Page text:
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Wet Winter Likely to Bring Drought Relief

By Catherine Cluett Pactol

As the western half of Molokai continues to experience extreme drought conditions, weather forecasters are predicting above average rainfall to bring some relief this wet season.

Kevin Kodama of the National Oceanic and Atmospheric Administration (NOAA)’s Honolulu office said though many parts of the state began the summer drought-free due to extra wet conditions early this year, parts of Maui County, including Molokai, were an exception to that. Maui County had a drier-than-normal wet season last winter, worsening the current drought conditions.

“[Maui County] got a head start as far as drought,” Kodama said. “By the end of September, they ended up with the worst drought conditions across the state. That has really affected agricultural operations, especially the ranching sector, where pasture conditions are extremely bad and public water supply has also been affected.”

Molokai residents have reported cattle and deer dying of thirst and lack of vegetation.

Though this wasn’t a record dry season, it ranked as the 11th driest dry season in the last 30 years, according to Kodama. The intensity of drought in people’s minds this year is partly due to it being so dry very late in the dry season, he said, combined with the fact that five of the last dry seasons in recent years have been fairly wet, making this season seem even more extreme.

Meanwhile, west Molokai is still classified as in extreme drought, or level D3, according to the national Drought Monitor map as of its last update on Oct. 22.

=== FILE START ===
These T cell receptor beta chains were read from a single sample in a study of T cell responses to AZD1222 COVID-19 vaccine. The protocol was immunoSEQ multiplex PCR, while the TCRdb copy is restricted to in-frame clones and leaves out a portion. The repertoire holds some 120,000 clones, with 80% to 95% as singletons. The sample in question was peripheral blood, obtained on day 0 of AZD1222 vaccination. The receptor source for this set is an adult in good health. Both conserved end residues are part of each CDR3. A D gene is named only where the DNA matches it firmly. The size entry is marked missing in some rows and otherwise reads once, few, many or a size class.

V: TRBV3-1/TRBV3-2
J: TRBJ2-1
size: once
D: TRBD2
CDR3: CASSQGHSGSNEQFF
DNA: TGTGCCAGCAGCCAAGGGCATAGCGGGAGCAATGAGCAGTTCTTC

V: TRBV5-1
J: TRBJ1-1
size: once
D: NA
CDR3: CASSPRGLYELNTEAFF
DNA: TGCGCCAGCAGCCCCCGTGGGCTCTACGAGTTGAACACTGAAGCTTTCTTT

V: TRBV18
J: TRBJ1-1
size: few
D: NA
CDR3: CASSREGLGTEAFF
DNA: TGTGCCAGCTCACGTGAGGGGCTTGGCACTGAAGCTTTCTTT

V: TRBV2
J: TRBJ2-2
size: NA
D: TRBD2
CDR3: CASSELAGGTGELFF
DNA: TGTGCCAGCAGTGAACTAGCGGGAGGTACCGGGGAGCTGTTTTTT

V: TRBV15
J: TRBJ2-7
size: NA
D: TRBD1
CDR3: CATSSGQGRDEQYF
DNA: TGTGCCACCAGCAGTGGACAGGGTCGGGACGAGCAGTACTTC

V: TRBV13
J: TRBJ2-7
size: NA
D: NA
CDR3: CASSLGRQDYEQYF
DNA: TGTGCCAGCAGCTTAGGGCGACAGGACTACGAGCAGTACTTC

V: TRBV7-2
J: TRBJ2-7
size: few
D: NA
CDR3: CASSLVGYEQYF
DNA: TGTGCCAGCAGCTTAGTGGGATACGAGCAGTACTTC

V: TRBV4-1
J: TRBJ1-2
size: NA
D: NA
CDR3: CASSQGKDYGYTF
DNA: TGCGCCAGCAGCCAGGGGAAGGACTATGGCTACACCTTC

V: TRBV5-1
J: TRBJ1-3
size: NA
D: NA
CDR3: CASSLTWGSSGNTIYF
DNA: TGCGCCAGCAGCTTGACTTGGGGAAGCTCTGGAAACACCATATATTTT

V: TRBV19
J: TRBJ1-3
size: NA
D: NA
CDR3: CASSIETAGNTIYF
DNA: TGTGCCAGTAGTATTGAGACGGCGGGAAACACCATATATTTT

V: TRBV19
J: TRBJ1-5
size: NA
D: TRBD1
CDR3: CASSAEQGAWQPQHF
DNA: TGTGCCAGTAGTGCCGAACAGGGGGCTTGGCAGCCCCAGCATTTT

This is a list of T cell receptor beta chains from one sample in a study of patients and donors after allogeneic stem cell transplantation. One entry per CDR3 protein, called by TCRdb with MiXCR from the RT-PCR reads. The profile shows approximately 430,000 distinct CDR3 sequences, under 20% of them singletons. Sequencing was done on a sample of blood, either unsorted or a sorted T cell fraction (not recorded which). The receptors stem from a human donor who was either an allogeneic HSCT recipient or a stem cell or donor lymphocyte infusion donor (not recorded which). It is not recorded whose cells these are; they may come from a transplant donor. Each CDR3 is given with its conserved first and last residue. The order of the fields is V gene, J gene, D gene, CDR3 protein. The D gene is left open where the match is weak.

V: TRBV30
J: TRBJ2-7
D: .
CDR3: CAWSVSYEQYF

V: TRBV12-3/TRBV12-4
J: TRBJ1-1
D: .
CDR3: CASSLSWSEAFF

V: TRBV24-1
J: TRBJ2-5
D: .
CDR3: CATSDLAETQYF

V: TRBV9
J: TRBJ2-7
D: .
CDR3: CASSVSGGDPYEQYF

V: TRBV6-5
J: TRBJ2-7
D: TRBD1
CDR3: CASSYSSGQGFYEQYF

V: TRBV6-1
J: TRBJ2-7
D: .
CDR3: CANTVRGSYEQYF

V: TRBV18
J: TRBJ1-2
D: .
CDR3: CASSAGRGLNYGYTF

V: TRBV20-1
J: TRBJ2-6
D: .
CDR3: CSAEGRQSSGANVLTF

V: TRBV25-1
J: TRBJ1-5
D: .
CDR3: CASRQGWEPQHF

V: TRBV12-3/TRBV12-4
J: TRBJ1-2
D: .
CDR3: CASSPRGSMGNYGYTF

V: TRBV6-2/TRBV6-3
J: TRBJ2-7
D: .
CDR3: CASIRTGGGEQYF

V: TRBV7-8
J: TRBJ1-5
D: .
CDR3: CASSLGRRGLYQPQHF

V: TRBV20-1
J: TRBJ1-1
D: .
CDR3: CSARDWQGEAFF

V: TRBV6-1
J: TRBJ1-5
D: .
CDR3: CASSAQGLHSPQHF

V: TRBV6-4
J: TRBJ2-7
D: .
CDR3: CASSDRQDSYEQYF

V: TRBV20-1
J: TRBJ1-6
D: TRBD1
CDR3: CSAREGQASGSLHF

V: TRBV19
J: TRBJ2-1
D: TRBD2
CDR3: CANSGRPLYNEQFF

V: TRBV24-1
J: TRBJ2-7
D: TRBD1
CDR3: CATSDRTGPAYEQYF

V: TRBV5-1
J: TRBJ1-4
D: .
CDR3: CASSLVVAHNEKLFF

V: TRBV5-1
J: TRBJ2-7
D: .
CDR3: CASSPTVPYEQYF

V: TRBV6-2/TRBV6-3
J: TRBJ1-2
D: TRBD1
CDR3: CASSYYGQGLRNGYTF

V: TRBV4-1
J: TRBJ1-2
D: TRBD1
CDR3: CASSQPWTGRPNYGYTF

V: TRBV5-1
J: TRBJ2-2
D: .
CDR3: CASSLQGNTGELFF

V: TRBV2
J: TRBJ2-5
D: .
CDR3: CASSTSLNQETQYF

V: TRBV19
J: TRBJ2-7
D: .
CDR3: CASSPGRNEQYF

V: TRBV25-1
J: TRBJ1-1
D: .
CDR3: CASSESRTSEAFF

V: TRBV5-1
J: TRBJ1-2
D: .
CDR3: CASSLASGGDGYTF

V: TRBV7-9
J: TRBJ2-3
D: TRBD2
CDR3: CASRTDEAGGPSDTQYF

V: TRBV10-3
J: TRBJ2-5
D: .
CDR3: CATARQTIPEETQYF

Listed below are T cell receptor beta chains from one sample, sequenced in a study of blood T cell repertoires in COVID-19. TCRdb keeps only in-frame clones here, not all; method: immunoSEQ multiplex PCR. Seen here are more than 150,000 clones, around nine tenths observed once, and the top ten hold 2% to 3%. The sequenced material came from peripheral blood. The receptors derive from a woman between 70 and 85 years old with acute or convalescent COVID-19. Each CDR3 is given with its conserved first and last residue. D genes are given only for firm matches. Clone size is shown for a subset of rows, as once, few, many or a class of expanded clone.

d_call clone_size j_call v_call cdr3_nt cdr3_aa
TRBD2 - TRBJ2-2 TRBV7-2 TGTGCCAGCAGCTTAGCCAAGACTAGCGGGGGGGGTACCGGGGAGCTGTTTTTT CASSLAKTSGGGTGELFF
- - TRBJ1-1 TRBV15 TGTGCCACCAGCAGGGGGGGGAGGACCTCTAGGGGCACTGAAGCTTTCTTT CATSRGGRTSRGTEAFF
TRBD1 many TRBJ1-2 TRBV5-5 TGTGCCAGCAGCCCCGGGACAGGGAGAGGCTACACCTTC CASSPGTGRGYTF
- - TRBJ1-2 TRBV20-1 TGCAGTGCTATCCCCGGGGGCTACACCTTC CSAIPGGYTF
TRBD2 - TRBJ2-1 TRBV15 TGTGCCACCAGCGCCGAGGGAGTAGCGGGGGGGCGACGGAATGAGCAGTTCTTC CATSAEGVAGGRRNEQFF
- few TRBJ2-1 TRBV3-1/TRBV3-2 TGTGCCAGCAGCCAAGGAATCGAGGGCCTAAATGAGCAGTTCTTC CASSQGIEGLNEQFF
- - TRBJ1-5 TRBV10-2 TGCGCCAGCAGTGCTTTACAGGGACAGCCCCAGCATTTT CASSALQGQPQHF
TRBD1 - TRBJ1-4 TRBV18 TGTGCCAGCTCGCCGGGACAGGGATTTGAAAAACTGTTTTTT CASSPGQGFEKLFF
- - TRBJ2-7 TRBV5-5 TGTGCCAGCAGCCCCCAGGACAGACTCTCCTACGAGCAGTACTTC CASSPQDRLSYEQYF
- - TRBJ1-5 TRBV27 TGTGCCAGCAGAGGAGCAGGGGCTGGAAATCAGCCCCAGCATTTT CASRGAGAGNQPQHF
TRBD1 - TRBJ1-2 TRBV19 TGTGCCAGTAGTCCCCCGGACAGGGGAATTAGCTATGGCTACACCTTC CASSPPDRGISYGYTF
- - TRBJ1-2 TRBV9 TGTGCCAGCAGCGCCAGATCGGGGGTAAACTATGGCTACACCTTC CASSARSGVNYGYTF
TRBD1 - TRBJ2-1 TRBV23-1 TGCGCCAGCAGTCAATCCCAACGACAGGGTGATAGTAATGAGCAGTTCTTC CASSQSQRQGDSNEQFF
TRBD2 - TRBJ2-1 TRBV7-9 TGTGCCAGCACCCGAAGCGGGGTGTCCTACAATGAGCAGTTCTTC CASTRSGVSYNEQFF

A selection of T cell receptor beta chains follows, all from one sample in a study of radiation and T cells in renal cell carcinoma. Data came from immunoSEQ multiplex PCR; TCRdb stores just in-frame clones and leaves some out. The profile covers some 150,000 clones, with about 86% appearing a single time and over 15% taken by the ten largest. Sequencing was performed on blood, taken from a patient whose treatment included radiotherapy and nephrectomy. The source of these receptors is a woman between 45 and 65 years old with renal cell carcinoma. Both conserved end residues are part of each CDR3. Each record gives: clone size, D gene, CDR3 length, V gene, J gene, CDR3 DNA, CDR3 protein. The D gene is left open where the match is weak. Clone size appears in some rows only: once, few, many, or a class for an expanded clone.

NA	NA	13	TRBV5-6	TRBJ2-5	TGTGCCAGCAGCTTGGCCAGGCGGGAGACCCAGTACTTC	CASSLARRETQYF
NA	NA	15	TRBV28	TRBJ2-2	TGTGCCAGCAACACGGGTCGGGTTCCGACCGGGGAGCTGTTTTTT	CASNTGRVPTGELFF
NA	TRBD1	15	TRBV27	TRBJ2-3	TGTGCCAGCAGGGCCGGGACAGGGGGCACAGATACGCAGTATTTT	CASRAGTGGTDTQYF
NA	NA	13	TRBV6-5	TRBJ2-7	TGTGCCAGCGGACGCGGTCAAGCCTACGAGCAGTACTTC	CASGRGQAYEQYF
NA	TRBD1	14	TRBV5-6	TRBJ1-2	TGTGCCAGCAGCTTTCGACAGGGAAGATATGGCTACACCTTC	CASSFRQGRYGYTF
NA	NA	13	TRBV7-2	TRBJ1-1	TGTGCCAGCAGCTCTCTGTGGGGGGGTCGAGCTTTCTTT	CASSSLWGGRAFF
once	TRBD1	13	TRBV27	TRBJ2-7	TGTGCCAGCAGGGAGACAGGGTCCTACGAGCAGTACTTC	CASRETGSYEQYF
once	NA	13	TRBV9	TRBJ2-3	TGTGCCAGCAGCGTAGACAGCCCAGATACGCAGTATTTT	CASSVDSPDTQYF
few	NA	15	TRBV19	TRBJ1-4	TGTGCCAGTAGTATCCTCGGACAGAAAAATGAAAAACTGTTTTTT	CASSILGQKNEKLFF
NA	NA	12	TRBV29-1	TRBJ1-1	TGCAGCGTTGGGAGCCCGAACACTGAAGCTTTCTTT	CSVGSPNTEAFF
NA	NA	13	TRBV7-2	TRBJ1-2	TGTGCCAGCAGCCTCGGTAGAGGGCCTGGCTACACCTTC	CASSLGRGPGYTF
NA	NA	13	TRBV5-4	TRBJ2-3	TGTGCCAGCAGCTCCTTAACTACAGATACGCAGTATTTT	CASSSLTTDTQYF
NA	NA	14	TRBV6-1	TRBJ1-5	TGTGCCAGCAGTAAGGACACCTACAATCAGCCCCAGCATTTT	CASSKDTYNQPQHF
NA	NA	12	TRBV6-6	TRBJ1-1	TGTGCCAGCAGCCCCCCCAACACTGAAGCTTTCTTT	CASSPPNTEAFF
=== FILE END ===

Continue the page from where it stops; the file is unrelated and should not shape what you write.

Rain appears to be in the forecast, however. Kodama said current La Nina conditions — a weather pattern that occurs in the Pacific Ocean that typically brings cooler conditions — will likely bring above average rainfall this winter. Stronger La Nina events can have a higher than normal trade wind frequency which will focus rainfall on windward areas, according to forecasters.

The wet season, which is considered in Hawaii to run from October through April, is starting dry but will probably start to bring rain in December, this year, said Kodama. Though it’s possible that because some areas are so dry, they won’t be able to fully recover from drought conditions even with heavier rains, he said the western part of the state from Kauai to Molokai will probably get enough rain to reach normal levels. Additionally, he explained that smaller islands like Molokai are especially likely to recover.


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